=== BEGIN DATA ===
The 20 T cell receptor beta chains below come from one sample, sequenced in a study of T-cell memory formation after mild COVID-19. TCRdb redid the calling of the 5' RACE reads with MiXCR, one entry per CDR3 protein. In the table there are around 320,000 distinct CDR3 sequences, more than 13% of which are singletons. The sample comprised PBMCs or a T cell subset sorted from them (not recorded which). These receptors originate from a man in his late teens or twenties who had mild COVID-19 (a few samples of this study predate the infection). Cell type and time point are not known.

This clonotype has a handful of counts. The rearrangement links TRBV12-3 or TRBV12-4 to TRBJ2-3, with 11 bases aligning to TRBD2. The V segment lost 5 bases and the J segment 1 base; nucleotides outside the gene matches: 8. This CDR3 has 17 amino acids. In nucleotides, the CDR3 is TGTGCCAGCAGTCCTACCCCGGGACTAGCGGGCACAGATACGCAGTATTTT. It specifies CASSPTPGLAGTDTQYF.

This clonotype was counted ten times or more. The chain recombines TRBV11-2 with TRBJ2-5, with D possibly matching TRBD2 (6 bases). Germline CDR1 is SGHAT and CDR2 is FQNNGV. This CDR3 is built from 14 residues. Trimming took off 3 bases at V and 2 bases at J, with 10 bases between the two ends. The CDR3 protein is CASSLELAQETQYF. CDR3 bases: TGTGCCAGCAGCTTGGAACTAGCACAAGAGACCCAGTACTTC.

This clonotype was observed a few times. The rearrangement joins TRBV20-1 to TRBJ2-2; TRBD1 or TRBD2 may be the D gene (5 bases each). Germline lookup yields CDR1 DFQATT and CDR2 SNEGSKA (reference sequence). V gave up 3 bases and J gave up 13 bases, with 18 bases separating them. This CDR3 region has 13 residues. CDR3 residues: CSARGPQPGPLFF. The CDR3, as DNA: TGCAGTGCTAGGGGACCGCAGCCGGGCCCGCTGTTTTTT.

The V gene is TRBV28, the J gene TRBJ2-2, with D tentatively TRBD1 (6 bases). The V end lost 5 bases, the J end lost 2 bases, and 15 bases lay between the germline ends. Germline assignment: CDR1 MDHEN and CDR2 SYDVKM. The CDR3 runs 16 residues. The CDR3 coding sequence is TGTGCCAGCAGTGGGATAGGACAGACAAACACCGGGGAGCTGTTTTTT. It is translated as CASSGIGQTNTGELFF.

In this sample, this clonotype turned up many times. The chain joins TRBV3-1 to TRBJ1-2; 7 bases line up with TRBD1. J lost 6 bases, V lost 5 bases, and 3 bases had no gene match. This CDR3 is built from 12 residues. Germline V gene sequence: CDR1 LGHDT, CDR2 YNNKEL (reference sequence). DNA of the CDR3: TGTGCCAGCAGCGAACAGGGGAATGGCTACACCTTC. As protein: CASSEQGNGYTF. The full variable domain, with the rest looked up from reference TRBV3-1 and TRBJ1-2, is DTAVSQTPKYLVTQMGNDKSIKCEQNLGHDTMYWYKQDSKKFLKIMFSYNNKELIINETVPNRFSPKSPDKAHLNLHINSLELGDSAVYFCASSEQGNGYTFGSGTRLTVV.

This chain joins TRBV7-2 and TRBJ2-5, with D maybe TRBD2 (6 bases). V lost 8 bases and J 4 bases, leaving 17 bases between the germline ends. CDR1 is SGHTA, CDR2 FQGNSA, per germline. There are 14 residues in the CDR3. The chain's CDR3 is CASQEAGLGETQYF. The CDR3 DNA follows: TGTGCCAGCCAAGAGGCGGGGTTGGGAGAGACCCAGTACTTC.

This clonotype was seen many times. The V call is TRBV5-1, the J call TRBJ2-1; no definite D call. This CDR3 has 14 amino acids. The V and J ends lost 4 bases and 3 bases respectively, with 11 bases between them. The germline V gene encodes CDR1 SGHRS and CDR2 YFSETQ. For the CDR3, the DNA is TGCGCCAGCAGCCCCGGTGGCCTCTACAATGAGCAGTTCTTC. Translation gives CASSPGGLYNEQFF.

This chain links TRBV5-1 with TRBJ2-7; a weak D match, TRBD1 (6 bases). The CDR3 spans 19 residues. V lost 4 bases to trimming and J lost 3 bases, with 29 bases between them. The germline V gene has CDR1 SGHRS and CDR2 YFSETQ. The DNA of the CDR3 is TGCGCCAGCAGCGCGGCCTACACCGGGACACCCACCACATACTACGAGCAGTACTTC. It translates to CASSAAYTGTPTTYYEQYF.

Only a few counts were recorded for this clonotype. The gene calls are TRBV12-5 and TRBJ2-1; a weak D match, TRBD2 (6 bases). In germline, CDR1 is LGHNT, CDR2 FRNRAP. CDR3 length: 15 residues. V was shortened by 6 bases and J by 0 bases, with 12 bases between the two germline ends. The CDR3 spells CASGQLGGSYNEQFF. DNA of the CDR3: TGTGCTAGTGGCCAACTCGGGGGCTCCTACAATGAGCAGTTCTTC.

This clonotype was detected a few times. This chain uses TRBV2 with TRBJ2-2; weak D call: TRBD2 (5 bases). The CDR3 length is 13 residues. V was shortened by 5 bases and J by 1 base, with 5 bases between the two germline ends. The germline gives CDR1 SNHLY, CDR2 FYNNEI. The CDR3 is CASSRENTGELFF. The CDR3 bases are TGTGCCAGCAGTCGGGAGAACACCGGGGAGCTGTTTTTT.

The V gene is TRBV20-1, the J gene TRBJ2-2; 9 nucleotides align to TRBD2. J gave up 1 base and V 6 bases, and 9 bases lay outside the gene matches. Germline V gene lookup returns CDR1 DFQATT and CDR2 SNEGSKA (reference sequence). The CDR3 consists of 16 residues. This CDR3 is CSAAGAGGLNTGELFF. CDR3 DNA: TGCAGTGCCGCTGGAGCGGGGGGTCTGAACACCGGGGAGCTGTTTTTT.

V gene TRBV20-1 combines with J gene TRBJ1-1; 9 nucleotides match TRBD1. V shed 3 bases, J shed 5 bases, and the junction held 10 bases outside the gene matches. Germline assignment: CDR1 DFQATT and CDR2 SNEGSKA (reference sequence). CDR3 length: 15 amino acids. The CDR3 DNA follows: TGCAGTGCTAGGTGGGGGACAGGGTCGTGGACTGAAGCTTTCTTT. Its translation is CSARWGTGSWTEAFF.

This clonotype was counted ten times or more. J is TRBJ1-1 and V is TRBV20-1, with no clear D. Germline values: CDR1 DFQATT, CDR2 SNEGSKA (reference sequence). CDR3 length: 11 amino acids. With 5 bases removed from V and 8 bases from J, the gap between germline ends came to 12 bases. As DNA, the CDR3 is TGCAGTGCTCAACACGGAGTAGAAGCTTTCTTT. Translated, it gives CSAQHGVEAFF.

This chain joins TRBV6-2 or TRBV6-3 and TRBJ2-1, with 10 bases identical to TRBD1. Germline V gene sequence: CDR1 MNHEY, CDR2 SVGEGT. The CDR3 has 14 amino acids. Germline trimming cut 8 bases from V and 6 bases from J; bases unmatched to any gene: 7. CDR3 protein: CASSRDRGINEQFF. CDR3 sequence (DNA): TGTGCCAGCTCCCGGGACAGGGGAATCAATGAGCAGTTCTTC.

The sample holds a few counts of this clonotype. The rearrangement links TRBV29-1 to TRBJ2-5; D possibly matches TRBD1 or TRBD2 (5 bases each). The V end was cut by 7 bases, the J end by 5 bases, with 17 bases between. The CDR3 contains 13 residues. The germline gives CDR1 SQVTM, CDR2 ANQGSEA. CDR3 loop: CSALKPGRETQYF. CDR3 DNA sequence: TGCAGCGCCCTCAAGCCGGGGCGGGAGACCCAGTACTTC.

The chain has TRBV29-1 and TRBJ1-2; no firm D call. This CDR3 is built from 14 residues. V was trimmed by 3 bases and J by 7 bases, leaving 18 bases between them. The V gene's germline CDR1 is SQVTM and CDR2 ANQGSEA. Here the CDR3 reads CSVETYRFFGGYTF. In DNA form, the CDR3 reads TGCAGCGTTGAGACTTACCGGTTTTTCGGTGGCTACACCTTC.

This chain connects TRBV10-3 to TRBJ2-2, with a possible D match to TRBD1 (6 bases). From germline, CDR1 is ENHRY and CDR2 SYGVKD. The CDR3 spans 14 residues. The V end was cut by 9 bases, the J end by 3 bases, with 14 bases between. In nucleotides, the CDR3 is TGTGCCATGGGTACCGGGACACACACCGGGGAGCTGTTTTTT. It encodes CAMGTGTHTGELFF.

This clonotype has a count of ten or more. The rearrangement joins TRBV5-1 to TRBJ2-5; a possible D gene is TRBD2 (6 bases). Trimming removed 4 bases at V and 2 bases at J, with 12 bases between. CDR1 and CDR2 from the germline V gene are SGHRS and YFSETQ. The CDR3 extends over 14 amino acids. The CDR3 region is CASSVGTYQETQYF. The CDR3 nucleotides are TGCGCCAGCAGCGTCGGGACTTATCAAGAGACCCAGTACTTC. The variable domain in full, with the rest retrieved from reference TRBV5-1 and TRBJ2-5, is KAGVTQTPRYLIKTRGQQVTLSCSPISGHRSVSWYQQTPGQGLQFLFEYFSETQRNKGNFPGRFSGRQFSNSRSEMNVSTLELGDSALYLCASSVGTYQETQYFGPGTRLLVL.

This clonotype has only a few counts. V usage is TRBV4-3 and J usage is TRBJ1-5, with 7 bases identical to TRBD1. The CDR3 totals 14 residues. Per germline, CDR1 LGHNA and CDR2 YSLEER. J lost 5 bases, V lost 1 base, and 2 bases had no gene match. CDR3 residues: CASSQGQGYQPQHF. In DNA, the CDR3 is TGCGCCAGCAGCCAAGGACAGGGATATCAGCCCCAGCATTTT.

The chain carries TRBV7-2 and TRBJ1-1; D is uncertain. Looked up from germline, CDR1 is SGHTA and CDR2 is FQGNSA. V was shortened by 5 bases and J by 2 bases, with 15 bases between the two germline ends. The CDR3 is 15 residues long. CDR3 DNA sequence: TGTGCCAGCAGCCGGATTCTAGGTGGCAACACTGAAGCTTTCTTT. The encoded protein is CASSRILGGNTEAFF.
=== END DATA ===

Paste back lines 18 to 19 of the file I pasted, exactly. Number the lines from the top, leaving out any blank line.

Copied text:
This chain connects TRBV10-3 to TRBJ2-2, with a possible D match to TRBD1 (6 bases). From germline, CDR1 is ENHRY and CDR2 SYGVKD. The CDR3 spans 14 residues. The V end was cut by 9 bases, the J end by 3 bases, with 14 bases between. In nucleotides, the CDR3 is TGTGCCATGGGTACCGGGACACACACCGGGGAGCTGTTTTTT. It encodes CAMGTGTHTGELFF.

This clonotype has a count of ten or more. The rearrangement joins TRBV5-1 to TRBJ2-5; a possible D gene is TRBD2 (6 bases). Trimming removed 4 bases at V and 2 bases at J, with 12 bases between. CDR1 and CDR2 from the germline V gene are SGHRS and YFSETQ. The CDR3 extends over 14 amino acids. The CDR3 region is CASSVGTYQETQYF. The CDR3 nucleotides are TGCGCCAGCAGCGTCGGGACTTATCAAGAGACCCAGTACTTC. The variable domain in full, with the rest retrieved from reference TRBV5-1 and TRBJ2-5, is KAGVTQTPRYLIKTRGQQVTLSCSPISGHRSVSWYQQTPGQGLQFLFEYFSETQRNKGNFPGRFSGRQFSNSRSEMNVSTLELGDSALYLCASSVGTYQETQYFGPGTRLLVL.